Selected tag(s): Endangered Species Act

How our nation’s symbol soared back from the brink

The fierce beauty and proud independence of this great bird aptly symbolizes the strength and freedom of America. But as latter-day citizens we shall fail our trust if we permit the eagle to disappear. — President John F. Kennedy

Following the enactment of the Endangered Species Act in 1973, the bald eagle was listed as "endangered" throughout the lower 48 states, with the exception of five states where it was designated as "threatened." Minnesota now has the largest numbers of nesting eagle pairs in lower 48 states. (Photo Credit: Bob Jensen)

In 1782, the bald eagle was officially declared the national symbol of the United States. It became the icon that evoked patriotism – a feeling of strength and power, of independence and courage. At the time, the population was at an estimated 100,000 birds.

In the 20th century, the population of bald eagles fell to dangerously low levels, leading to fears of extinction. Fortunately, decades of recovery efforts brought the species back from the brink – a testament to the meaningful milestones that can be achieved through effective conservation.

How we almost lost the bald eagle

A combination of wanton killing, habitat degradation and use of the pesticide DDT decimated the bald eagle population. The decline likely began as early as the late 1800s, as both eagle prey and eagles were hunted for the feather trade. By 1960, there were only 400 nesting pairs left in the lower 48. Read More »

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From 15 birds to flagship status: An American conservation movement takes flight

The whooping crane. (Photo credit: grahamvphoto)

Every year for 15 years, a lone ultralight aircraft took to the skies, tailed by a flock of majestic white and red-capped birds. The young, captive-bred whooping cranes followed their surrogate parent on a migration journey from Wisconsin to Florida, where they spent the winter on the warm Gulf Coast.

This was a pioneering project that took place from 2001-2015, run by Operation Migration, an organization dedicated to recovering endangered whooping cranes. But that was just one of many innovative and collaborative conservation efforts that have helped recover whooping cranes since the species’ numbers fell to only 15 birds in the 1940s. Shortly thereafter the North American conservation movement was born. Read More »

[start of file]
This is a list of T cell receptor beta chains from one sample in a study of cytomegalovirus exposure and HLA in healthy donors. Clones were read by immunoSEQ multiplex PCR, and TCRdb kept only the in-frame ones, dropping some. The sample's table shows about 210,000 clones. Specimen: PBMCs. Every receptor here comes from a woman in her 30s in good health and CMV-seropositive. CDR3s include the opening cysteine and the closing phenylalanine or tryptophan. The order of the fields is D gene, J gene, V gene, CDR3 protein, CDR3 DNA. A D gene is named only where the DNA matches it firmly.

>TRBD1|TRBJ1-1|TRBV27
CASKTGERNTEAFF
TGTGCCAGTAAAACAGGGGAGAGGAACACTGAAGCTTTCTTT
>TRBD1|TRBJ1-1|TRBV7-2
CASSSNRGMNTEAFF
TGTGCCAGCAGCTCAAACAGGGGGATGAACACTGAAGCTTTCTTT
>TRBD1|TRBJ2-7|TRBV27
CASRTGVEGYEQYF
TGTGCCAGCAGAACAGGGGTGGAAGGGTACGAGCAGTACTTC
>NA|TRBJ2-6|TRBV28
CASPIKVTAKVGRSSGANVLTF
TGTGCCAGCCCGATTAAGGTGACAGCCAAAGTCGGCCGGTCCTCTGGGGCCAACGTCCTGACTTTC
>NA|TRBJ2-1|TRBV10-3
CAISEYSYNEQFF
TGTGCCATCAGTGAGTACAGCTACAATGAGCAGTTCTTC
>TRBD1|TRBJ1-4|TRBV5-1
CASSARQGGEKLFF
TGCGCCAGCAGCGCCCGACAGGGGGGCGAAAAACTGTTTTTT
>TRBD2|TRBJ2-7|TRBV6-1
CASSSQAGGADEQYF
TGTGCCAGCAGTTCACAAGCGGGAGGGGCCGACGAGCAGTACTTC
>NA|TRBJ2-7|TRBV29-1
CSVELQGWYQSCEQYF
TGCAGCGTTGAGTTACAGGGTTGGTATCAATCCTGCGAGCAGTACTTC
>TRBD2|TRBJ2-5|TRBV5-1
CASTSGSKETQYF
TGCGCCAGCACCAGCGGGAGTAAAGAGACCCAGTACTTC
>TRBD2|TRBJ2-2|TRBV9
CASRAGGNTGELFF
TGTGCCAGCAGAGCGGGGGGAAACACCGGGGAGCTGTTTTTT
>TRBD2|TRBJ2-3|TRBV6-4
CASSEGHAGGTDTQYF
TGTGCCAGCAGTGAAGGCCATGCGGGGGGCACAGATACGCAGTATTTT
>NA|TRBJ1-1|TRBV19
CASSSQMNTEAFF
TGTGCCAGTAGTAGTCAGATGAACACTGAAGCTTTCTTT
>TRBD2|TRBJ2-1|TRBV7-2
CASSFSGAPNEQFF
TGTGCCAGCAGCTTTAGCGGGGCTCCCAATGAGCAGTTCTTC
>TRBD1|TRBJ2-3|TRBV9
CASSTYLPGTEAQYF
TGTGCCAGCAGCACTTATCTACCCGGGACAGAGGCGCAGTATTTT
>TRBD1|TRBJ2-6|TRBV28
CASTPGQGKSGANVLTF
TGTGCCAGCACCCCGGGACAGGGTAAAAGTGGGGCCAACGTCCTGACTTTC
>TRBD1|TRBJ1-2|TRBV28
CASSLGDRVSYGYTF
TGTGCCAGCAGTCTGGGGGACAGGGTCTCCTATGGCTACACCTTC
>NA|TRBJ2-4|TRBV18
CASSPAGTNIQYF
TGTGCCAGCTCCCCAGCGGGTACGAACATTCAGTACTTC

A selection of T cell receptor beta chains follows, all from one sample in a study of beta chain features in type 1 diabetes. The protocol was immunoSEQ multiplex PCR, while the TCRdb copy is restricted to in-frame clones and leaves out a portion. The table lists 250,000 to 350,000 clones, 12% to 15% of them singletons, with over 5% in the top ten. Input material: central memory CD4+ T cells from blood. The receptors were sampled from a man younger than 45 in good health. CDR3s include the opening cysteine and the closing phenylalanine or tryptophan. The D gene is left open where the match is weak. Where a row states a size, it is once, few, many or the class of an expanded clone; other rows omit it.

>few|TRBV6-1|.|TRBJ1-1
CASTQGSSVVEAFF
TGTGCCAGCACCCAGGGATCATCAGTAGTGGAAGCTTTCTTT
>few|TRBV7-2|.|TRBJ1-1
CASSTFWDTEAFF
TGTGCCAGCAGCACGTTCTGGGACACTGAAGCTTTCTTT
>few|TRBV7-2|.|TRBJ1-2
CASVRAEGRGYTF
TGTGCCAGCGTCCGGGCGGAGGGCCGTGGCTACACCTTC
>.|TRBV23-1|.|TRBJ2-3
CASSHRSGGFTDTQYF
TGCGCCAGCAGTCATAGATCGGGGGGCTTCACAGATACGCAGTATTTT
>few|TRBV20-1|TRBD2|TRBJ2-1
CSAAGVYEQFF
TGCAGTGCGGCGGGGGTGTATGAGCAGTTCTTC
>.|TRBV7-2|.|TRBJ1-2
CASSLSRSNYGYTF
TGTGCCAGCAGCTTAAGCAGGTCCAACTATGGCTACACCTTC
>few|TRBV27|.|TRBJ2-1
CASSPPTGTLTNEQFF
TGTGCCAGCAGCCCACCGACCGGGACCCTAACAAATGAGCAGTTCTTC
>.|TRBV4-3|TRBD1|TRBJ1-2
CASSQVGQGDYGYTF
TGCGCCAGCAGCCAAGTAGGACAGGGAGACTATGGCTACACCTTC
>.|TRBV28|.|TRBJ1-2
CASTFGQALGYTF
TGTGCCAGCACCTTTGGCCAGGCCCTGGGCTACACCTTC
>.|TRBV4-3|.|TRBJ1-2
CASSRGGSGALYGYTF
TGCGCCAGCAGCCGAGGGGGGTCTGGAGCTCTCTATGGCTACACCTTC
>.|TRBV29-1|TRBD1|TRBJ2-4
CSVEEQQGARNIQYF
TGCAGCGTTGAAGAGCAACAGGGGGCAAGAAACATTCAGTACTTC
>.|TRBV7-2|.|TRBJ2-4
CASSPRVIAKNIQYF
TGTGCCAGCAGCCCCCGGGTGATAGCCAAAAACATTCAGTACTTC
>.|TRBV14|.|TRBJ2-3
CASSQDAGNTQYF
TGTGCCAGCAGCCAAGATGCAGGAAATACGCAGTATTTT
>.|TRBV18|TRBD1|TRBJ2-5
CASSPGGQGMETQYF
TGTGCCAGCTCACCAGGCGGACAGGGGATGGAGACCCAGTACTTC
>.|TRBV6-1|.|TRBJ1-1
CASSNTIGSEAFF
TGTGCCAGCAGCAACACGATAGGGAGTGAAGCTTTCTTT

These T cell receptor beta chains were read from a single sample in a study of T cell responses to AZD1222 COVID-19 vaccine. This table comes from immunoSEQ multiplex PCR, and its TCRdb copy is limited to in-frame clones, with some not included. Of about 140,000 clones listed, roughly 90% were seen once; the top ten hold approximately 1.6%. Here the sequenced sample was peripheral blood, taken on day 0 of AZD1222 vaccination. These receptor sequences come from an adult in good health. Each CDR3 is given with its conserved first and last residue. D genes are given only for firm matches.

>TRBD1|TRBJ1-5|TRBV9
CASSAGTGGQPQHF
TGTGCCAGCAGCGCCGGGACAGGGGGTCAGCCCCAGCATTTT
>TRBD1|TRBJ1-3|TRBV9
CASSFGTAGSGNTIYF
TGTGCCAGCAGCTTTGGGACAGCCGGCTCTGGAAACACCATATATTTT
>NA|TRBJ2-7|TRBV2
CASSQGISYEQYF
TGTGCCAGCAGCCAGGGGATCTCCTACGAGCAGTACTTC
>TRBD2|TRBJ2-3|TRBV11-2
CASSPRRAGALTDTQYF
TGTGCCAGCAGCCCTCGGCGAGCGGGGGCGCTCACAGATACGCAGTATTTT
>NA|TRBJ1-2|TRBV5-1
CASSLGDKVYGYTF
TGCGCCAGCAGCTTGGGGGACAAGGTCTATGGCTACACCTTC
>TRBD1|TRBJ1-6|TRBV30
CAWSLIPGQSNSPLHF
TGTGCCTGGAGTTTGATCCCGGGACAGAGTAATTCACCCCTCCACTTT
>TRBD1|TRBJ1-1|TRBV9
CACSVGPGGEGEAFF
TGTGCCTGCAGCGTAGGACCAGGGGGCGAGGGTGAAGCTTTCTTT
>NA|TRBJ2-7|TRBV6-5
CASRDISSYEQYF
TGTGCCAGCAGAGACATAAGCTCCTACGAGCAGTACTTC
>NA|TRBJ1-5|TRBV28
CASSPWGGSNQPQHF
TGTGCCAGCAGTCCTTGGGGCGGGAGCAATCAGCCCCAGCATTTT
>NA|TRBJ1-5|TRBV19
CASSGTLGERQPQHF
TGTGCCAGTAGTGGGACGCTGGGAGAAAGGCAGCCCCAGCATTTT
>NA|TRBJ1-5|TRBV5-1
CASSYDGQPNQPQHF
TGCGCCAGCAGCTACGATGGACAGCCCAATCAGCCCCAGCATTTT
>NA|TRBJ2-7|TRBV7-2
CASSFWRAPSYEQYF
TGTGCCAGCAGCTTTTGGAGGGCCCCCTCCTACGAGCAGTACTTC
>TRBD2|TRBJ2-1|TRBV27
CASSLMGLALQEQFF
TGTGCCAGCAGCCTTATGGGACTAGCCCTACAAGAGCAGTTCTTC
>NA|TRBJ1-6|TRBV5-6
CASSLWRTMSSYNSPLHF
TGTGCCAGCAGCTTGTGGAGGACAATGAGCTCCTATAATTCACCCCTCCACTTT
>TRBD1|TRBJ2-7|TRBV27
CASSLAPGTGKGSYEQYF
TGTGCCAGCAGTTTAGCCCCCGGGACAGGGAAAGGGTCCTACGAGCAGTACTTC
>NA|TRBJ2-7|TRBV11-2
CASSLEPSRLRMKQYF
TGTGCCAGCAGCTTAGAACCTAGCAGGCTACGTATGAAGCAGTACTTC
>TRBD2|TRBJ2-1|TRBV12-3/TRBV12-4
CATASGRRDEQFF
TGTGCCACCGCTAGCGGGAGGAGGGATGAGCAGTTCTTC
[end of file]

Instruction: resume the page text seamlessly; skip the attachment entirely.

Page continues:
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Dear Congress, protect the integrity of the ESA

The bald eagle was listed as endangered in 1963. It was successfully recovered and delisted by 2007.

The Endangered Species Act (ESA) is one of our nation’s bedrock environmental laws, preventing the extinction and helping the recovery of many American icons, including our national symbol – the bald eagle.

The act had the unanimous support of the Senate and a near-unanimous vote in the House when it was signed into law by President Richard Nixon in 1973. Today, 90 percent of American voters still support the law and want to see it maintained.

The ESA’s ongoing bipartisan history and continued support from the American public sends a clear message to Congress: Protect the integrity of the ESA. Read More »

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The “dean of endangered species protection” on the past, present and future of America’s wildlife

Michael Bean is a prominent wildlife conservation expert and attorney. He is also the author of The Evolution of National Wildlife Law, a leading text on wildlife conservation law. Many consider Bean “the dean of endangered species protection.

Few people know more about wildlife conservation in America than Michael Bean. A renowned expert in wildlife policy and programs, Michael is hailed as an innovative thinker who has consistently found effective ways to protect our nation’s endangered species, pioneering techniques like Safe Harbor agreements and Habitat Conservation Plans that have helped many animals at risk of extinction.

Michael started working at EDF in 1977 where he directed our wildlife conservation policy initiatives for several decades, during which I came on board and had the honor of working closely with him. In 2009, Michael went on to join the U.S. Department of the Interior as counselor to the Assistant Secretary for Fish, Wildlife and Parks, and later as the Principal Deputy Assistant Secretary.

Today, we are fortunate to have Michael back as an advisor to EDF, and to have him share his insights on the current state of our country’s wildlife programs and policies. Read More »

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What we've learned from 50 years of wildlife conservation

Wildlife conservation practices are helping protect our nation's treasured emblem: the bald eagle

Photo: © Holger Ehlers

When the first endangered species list was created 50 years ago, it started out with 78 animals. The grizzly bear and bald eagle were among American icons that made that first list.

Today, it counts 1,400 animals and 900 plants – an expansion that reflects more petitions for listings over time, but also the fact that threats to habitats and ecosystems have become more widespread and complex.

In the early days of the Endangered Species Act, we could more easily identify the threat and go straight to the source. When DDT was thinning egg shells, killing embryos and endangering multiple bird species, we worked to curb applications of the harmful pesticide. After a federal ban against DDT, the problem was solved.

Today, threats are more likely to come from broad landscape changes that occur when growing populations push housing and commercial developments outward, energy development and large-scale farming fragment and encroach on habitats, and climate change-related droughts and wildfires degrade entire ecosystems. Read More »

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Why Sonny Perdue should prioritize these 3 farm programs

Sonny Perdue will now lead the United States Department of AgricultureThe U.S. Senate will confirm the Secretary of Agriculture today, empowering former Georgia Governor Sonny Perdue to lead an agency with a $155 billion budget, some 100,000 employees and ultimate responsibility for our nation’s food security.